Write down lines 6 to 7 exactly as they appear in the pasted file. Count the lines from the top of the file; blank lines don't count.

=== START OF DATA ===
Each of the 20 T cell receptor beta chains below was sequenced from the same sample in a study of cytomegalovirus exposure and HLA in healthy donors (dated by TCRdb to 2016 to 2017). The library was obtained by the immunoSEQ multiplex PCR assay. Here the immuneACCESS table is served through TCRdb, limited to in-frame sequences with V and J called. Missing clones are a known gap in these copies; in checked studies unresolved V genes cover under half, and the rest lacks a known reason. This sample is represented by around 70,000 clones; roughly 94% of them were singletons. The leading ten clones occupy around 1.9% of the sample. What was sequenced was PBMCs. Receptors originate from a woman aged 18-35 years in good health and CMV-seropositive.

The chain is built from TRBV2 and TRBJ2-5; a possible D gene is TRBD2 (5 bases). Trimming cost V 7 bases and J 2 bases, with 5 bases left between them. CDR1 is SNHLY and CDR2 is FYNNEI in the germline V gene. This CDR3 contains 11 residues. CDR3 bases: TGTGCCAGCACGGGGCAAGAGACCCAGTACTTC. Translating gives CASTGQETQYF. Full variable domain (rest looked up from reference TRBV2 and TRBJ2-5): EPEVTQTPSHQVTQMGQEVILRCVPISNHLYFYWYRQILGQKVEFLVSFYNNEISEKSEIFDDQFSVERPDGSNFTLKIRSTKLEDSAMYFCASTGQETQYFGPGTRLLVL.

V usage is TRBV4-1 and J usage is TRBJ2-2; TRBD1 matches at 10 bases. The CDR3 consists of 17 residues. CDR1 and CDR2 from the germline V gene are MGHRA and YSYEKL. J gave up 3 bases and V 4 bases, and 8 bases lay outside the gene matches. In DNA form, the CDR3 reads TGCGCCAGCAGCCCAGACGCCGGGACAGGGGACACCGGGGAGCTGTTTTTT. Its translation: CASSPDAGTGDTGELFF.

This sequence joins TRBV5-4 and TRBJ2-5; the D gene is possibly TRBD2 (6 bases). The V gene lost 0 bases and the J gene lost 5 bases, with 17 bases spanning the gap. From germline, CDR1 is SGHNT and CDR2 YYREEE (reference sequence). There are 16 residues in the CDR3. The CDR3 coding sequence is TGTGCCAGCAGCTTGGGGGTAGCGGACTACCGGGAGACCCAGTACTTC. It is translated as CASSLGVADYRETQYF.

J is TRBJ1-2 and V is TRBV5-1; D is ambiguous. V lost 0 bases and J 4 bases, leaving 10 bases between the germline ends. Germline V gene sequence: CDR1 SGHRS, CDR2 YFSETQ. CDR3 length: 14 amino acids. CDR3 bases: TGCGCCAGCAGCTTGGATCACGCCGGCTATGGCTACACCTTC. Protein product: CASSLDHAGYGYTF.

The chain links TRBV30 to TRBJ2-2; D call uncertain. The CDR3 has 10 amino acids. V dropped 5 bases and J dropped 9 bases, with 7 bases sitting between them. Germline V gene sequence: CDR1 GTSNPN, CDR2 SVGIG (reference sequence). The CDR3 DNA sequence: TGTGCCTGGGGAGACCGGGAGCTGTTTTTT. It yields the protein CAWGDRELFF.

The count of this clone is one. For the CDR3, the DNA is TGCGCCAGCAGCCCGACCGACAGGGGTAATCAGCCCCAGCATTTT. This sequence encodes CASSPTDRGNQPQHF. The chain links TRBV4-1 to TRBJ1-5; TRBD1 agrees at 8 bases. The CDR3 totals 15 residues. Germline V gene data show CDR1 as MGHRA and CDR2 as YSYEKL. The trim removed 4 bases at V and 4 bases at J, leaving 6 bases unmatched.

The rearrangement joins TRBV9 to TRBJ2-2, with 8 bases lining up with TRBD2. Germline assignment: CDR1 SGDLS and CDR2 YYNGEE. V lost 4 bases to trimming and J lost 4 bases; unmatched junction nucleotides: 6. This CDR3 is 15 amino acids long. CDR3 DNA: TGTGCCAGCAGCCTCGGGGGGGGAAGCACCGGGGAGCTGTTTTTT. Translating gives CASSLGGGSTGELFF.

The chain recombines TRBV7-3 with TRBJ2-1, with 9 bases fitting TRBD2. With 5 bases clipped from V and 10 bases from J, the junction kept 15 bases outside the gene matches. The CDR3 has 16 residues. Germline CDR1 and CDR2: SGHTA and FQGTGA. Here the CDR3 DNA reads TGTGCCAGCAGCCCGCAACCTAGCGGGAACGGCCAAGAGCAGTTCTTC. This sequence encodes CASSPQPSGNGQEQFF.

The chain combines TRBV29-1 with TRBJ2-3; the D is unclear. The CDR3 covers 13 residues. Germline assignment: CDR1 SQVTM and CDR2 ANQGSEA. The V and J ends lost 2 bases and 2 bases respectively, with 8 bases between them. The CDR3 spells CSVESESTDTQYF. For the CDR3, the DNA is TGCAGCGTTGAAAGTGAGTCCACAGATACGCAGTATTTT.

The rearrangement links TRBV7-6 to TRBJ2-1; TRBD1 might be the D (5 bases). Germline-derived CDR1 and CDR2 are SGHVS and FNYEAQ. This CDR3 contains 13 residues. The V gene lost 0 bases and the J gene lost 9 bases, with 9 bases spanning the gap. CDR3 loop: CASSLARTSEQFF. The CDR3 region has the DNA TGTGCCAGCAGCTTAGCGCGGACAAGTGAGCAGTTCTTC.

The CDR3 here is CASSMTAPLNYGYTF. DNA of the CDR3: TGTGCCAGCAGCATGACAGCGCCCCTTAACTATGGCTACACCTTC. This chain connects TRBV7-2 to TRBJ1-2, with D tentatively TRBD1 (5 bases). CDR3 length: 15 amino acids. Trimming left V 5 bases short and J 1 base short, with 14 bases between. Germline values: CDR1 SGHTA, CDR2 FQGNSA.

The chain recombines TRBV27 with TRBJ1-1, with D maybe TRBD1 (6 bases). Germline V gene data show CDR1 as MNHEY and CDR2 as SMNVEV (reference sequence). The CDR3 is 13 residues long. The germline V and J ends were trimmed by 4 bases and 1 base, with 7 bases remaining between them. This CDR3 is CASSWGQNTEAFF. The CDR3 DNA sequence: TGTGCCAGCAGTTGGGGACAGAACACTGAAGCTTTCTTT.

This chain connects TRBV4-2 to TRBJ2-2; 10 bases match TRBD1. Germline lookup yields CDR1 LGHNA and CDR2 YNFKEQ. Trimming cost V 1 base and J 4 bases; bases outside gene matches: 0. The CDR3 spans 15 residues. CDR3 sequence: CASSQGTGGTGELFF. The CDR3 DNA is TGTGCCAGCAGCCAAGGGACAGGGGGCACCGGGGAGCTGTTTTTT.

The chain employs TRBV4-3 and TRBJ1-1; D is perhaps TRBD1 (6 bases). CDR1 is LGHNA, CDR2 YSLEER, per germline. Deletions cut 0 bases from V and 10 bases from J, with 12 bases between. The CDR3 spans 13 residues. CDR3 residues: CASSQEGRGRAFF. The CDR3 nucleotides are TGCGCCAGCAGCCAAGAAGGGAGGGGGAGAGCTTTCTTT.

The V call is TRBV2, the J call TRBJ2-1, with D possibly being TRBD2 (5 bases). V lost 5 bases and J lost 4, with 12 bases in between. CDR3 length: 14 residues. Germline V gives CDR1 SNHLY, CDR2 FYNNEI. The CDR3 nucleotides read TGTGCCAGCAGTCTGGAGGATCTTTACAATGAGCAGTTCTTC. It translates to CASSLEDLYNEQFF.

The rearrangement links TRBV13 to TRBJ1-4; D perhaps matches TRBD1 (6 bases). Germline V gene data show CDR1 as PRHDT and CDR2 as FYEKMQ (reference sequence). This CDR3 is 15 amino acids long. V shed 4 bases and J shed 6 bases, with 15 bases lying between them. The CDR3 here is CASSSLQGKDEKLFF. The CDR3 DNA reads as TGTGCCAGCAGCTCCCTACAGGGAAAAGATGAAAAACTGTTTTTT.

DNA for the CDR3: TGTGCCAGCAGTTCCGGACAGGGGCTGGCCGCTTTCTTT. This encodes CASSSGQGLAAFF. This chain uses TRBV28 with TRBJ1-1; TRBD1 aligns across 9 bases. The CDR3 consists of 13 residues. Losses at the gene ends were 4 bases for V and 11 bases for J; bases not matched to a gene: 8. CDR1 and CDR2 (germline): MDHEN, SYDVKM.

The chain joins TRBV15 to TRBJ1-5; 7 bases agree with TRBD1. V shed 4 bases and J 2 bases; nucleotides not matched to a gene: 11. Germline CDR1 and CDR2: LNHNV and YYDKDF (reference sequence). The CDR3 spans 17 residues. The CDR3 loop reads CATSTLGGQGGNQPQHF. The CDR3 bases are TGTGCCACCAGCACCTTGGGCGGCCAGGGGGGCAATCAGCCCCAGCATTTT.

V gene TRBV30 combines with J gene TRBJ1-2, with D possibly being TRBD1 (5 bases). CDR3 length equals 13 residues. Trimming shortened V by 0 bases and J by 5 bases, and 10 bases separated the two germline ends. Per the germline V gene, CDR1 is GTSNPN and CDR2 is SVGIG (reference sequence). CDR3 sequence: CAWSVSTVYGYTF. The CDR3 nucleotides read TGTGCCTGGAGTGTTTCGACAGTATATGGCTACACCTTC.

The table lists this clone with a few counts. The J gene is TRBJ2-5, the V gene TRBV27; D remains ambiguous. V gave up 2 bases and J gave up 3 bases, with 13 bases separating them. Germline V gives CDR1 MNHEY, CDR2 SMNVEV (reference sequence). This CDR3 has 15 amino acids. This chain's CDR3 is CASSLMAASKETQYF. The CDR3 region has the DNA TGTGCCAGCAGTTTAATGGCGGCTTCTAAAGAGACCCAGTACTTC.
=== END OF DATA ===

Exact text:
The chain links TRBV30 to TRBJ2-2; D call uncertain. The CDR3 has 10 amino acids. V dropped 5 bases and J dropped 9 bases, with 7 bases sitting between them. Germline V gene sequence: CDR1 GTSNPN, CDR2 SVGIG (reference sequence). The CDR3 DNA sequence: TGTGCCTGGGGAGACCGGGAGCTGTTTTTT. It yields the protein CAWGDRELFF.

The count of this clone is one. For the CDR3, the DNA is TGCGCCAGCAGCCCGACCGACAGGGGTAATCAGCCCCAGCATTTT. This sequence encodes CASSPTDRGNQPQHF. The chain links TRBV4-1 to TRBJ1-5; TRBD1 agrees at 8 bases. The CDR3 totals 15 residues. Germline V gene data show CDR1 as MGHRA and CDR2 as YSYEKL. The trim removed 4 bases at V and 4 bases at J, leaving 6 bases unmatched.